Table 2 summarizes the performance achieved at the specified points for a 4-phase switched-reluctance motor designed for this application. Base speed is between 1,600 rpm and 1,800 rpm. While certain points in the design exceed the battery current requirement, those points are well outside of the envelope of expected torque required by the system. The 5 Nm is the expected maximum torque. The two operating points at 5 Nm demonstrate battery currents below the specified level. In the event that there are static friction issues that require 7 Nm to break free, battery currents in excess of 80A should be expected transiently unless the duration is so short that inverter bus capacitors can supply the additional energy.
Figs. 3 through 5 show typical examples of motor phase current vs. phase inductance below base speed, the energy conversion cycle, and the achievable torque, respectively. While the total torque appears to be high in ripple, the ripple is a result of phase overlap. A certain amount of current shaping during phase overlap can achieve satisfactory torque performance.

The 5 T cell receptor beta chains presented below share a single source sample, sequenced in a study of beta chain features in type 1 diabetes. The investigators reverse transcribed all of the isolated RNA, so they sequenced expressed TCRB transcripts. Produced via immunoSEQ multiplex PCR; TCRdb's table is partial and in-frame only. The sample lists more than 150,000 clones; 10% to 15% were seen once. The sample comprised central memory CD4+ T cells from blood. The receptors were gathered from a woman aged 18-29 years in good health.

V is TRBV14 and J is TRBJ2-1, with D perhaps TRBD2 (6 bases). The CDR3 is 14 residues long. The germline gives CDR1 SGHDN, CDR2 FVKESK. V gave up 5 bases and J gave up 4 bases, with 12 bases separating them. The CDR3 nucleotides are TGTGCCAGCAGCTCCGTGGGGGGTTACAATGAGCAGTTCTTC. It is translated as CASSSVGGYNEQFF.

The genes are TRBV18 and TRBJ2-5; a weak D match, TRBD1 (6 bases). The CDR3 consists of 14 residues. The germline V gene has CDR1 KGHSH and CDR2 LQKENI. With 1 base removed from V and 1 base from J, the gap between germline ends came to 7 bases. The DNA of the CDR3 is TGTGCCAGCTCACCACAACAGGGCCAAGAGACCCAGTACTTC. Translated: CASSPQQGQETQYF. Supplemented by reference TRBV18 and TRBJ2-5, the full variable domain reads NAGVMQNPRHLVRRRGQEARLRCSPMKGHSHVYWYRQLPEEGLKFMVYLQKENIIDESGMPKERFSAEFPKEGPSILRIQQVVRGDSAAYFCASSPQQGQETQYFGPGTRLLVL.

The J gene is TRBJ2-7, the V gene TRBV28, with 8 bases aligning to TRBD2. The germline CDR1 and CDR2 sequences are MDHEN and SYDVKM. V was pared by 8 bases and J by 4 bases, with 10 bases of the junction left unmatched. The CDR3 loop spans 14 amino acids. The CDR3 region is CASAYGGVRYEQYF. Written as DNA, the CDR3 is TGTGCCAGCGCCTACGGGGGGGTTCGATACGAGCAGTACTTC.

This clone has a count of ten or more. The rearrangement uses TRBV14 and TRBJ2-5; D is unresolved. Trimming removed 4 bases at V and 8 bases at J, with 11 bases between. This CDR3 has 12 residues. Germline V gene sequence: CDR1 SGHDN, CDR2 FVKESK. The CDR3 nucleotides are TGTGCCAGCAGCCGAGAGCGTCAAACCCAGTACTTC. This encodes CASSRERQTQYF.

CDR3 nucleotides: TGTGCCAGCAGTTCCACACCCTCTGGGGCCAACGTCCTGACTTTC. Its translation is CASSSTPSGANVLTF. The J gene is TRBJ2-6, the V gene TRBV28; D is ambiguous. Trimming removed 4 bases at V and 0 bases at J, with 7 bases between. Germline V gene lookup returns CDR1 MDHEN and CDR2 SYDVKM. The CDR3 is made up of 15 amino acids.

Brushless DC Evaluation
A 3-phase BLDC motor was designed for this application as well. An important difference between the SRM and BLDC motors is their behavior at high speeds. The SRM is reasonably good at behaving as a constant power motor above base speed. The BLDC motor, on the other hand, often loses power output capability rapidly as the speed increases. As a result, the design must carefully evaluate points beyond base speed to make sure they fall within the actual torque speed envelope of the motor. Fig. 6 shows the torque speed curve for the BLDC motor designed here.